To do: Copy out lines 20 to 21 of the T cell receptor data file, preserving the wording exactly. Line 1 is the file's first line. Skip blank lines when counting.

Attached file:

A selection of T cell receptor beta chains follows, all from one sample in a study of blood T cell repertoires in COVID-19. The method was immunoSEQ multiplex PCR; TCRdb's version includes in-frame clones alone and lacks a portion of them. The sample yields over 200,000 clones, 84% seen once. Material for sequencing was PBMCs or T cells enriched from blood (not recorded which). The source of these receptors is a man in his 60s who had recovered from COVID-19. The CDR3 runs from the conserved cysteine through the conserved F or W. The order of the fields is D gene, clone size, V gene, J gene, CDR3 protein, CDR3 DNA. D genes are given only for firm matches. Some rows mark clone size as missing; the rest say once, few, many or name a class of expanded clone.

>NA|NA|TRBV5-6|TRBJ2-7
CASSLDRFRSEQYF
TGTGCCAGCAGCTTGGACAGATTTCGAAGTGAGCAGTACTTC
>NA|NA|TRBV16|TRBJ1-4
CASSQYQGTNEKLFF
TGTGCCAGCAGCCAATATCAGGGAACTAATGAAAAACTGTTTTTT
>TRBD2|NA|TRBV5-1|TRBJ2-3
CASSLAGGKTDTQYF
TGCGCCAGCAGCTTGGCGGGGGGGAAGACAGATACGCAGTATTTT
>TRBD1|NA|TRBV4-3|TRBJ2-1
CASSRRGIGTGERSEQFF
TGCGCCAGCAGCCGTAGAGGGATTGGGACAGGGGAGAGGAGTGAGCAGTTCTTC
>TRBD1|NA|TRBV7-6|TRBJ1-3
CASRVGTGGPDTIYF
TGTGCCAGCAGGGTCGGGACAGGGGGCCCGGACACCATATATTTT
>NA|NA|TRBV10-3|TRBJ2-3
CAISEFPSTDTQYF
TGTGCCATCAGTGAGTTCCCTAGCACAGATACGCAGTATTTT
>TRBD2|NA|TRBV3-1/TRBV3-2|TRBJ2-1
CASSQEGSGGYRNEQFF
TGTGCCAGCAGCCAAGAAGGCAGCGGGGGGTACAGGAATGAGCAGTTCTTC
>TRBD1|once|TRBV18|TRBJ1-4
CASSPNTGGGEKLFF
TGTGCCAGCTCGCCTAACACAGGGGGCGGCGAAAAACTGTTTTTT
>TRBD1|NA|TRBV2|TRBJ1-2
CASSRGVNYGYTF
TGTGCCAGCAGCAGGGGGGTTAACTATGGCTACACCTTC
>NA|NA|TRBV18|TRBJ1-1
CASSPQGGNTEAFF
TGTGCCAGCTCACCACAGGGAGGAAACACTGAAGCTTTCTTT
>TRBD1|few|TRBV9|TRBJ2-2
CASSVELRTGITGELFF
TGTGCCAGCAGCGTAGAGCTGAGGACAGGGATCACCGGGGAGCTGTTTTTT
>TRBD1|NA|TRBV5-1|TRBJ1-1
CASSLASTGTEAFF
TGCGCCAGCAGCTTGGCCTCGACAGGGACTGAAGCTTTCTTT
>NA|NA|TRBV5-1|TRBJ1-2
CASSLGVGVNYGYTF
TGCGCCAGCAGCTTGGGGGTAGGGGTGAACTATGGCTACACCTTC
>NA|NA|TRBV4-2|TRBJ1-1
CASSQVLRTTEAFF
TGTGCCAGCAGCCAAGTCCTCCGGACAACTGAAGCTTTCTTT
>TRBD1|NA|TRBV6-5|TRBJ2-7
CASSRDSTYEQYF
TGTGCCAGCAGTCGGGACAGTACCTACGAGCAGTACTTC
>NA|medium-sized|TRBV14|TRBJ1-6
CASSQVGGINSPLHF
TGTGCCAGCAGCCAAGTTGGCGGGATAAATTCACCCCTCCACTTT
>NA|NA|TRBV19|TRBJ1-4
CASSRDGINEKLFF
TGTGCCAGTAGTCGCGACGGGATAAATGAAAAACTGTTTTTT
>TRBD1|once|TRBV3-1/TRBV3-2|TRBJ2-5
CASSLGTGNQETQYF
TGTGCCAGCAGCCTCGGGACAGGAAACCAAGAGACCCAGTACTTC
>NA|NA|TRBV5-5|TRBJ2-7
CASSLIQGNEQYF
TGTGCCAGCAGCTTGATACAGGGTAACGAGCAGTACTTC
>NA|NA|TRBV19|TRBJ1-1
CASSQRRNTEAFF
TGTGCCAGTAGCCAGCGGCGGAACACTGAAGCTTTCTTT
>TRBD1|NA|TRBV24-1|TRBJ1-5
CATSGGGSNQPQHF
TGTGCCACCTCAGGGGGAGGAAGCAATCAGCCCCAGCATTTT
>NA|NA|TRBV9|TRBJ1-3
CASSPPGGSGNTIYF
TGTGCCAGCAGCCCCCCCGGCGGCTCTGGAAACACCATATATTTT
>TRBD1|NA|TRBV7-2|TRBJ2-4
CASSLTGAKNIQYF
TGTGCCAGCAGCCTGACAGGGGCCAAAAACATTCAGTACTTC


>TRBD2|NA|TRBV3-1/TRBV3-2|TRBJ2-1
CASSQEGSGGYRNEQFF